He diverted his efforts to create a drug that can limit the capacity of spores to regenerate and cause disease, by a process known as germination. Human liver produces bile that contains enzymes and bile acids and bile salts. Sorg identified that the bile contains 2 bile acids- one that inhibit the process of germination and another that promotes it.
Sorg explained his expectations from the study:
“What we’re interested in doing is trying to develop an inhibitor as a potential drug. If you inhibit the process of germination, you would completely inhibit the disease.”
Future study and expected goals from the research:
Sorg will be utilizing the two-year National Institutes of Health (NIH) grant with clinicians at Tufts Medical Center in Boston, Sonenshein, and Yoav Golan. The objective of this research is to understand the composition of bile acid in different subsets of human population. For example, primary groups are:
– Healthy individuals
– People who are suffering from acute C difficile infection
– Individuals who are suffering from recurrent C. difficile infections
This study is directed at developing a drug that can treat and prevent the C. difficile infection. All the fecal study samples will be shipped to Texas A&M after collection at Tufts Medical Center. Sorg will be using his $80,000 portion of the grant to analyze the composition of bile acids.
“The microbial flora in a healthy person metabolizes bile acids into secondary bile acids, and these secondary bile acids are actually toxic to C. diff growth. One of the ways we think that microbial flora inhibits C. diff infection is this metabolism. And when you go on antibiotics, the microbial flora that does this metabolism is obliterated. This NIH grant will allow us to correlate a particular bile acid profile with susceptibility to C. diff infection.”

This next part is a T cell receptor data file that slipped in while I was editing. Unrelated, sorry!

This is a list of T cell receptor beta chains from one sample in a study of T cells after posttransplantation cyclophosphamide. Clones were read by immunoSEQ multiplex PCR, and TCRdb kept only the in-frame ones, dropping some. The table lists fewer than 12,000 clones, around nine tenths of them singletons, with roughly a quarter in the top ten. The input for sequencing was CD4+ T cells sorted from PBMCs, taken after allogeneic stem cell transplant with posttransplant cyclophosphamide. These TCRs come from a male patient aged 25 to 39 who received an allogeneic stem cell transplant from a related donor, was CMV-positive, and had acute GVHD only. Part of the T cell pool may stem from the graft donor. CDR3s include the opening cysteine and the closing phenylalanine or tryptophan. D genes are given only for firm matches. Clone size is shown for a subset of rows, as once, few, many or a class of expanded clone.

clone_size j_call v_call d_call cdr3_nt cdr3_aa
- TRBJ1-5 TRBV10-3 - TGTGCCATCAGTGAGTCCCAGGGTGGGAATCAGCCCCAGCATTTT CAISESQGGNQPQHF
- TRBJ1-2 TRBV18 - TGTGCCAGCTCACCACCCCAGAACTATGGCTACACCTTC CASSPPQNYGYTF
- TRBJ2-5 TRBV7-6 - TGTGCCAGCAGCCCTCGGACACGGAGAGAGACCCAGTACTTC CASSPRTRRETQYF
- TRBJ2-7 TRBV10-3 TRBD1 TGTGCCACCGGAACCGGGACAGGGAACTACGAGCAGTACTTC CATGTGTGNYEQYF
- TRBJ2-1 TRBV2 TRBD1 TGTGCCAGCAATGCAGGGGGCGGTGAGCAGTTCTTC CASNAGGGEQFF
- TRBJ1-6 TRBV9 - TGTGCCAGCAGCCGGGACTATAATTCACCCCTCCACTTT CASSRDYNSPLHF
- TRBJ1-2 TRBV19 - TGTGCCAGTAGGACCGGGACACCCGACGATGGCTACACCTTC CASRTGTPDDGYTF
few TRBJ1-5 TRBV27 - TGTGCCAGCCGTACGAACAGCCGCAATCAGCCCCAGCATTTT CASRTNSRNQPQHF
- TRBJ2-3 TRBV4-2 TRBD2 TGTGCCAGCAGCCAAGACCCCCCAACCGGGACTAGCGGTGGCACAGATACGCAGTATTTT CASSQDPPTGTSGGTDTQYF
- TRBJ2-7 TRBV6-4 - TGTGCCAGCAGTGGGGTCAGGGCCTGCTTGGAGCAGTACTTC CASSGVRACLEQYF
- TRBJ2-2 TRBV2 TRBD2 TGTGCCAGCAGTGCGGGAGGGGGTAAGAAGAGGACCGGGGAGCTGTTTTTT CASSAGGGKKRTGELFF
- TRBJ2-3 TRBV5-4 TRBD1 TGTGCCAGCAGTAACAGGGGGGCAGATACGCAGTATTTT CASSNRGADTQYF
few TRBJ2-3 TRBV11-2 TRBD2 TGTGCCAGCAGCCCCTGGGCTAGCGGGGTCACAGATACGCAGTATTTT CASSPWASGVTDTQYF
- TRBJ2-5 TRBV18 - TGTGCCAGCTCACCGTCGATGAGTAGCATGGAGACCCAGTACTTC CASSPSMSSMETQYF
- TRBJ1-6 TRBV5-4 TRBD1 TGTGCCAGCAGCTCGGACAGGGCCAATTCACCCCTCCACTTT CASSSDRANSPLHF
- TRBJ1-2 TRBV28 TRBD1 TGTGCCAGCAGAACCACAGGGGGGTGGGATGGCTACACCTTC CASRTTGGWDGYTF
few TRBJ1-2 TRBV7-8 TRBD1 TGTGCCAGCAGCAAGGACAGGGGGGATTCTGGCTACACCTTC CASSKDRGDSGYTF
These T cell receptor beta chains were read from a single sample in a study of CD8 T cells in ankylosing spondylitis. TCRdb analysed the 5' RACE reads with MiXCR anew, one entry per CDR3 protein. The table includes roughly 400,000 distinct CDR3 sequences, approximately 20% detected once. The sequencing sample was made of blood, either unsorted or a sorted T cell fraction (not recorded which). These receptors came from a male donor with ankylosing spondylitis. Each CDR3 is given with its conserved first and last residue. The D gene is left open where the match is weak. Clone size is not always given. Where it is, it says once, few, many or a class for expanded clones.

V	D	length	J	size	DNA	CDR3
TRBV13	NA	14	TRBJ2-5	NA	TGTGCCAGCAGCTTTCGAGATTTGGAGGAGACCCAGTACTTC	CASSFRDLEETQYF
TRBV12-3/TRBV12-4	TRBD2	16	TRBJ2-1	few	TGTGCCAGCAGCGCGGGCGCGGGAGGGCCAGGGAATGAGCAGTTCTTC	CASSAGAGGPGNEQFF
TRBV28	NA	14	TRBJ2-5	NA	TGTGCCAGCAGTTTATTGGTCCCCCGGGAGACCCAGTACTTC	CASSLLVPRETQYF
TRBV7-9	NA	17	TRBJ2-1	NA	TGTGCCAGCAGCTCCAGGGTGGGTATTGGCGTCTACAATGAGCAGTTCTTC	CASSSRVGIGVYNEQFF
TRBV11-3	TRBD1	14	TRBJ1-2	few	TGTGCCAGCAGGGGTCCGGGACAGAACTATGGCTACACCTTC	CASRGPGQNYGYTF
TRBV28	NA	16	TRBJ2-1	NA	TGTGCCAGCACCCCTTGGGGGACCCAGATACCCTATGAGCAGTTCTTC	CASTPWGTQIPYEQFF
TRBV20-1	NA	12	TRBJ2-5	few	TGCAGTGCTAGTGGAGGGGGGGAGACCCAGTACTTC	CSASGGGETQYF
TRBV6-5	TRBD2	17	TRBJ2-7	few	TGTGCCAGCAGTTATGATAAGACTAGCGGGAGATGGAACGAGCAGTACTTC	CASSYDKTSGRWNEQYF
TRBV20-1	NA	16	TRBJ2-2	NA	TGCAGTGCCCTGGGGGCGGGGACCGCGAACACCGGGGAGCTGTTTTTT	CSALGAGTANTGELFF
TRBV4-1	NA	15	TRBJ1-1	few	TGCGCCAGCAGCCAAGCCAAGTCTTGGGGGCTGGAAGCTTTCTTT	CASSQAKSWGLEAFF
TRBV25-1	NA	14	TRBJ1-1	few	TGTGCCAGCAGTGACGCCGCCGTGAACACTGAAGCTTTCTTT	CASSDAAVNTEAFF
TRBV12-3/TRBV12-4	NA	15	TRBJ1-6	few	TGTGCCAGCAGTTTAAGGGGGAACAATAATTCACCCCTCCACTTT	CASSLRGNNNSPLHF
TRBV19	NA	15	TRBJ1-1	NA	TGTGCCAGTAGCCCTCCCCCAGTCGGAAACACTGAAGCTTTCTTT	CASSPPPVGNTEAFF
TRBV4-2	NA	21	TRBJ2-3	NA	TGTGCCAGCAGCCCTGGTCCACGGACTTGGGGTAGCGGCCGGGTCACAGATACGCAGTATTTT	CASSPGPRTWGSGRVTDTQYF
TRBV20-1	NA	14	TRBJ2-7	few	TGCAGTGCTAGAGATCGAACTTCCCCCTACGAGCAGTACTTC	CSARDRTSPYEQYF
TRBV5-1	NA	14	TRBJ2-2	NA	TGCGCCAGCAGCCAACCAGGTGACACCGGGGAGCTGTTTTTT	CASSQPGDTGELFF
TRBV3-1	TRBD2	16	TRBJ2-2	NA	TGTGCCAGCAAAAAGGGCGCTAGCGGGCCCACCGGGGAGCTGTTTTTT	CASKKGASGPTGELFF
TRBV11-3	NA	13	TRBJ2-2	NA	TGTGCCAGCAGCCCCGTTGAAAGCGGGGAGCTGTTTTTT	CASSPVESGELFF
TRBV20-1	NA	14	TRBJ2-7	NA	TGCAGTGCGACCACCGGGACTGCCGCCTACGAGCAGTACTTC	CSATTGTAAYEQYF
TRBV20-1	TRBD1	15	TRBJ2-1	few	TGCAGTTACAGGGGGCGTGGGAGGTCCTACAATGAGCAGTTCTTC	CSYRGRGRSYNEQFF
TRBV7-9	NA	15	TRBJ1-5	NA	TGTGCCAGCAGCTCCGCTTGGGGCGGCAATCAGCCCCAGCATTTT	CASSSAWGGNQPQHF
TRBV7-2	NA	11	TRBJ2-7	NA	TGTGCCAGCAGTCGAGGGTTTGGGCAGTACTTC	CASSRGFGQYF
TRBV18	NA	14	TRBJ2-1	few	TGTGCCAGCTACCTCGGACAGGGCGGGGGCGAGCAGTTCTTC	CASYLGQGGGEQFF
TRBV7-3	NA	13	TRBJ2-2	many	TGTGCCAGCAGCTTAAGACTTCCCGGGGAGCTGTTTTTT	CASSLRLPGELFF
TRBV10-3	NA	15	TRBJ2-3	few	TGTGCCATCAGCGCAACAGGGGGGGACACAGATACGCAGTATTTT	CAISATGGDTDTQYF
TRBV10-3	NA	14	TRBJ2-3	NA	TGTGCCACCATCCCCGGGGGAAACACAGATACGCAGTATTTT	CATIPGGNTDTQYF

About Dr. Joseph Sorg:
Sorg is recognized as one of the most promising, young researchers in the research community today. In addition to his research, he is also known for his teaching skills. Dr. Sorg was recently selected as one of the recipients of 2013-14 Montague-CTE Scholar Award, for the College of Science. Sorg is also planning to use the grant for the development of an open online course that can assess the preparation of students for Biology 351 and Fundamentals of Microbiology prior to registration. He is planning to devise the course by the end of spring, accessible to any student with a valid Texas A&M NetID.
He received his degree in Biochemistry from Purdue University in 2001 and a doctorate in microbiology from the University of Chicago in 2006. By the end of doctorate, he decided to conduct in-depth research of the basic science of C. difficile. He explained why he chose to study C. difficile in these words:
“It seemed attractive because there wasn’t a whole lot known about it, and it seemed like a good opportunity to go into a field that was young. I think it’s important to study and fund basic research. I wanted to study C. diff and just happened to meander down the road of drug possibilities. Without basic research, we wouldn’t have been able to go even remotely into the applied side.”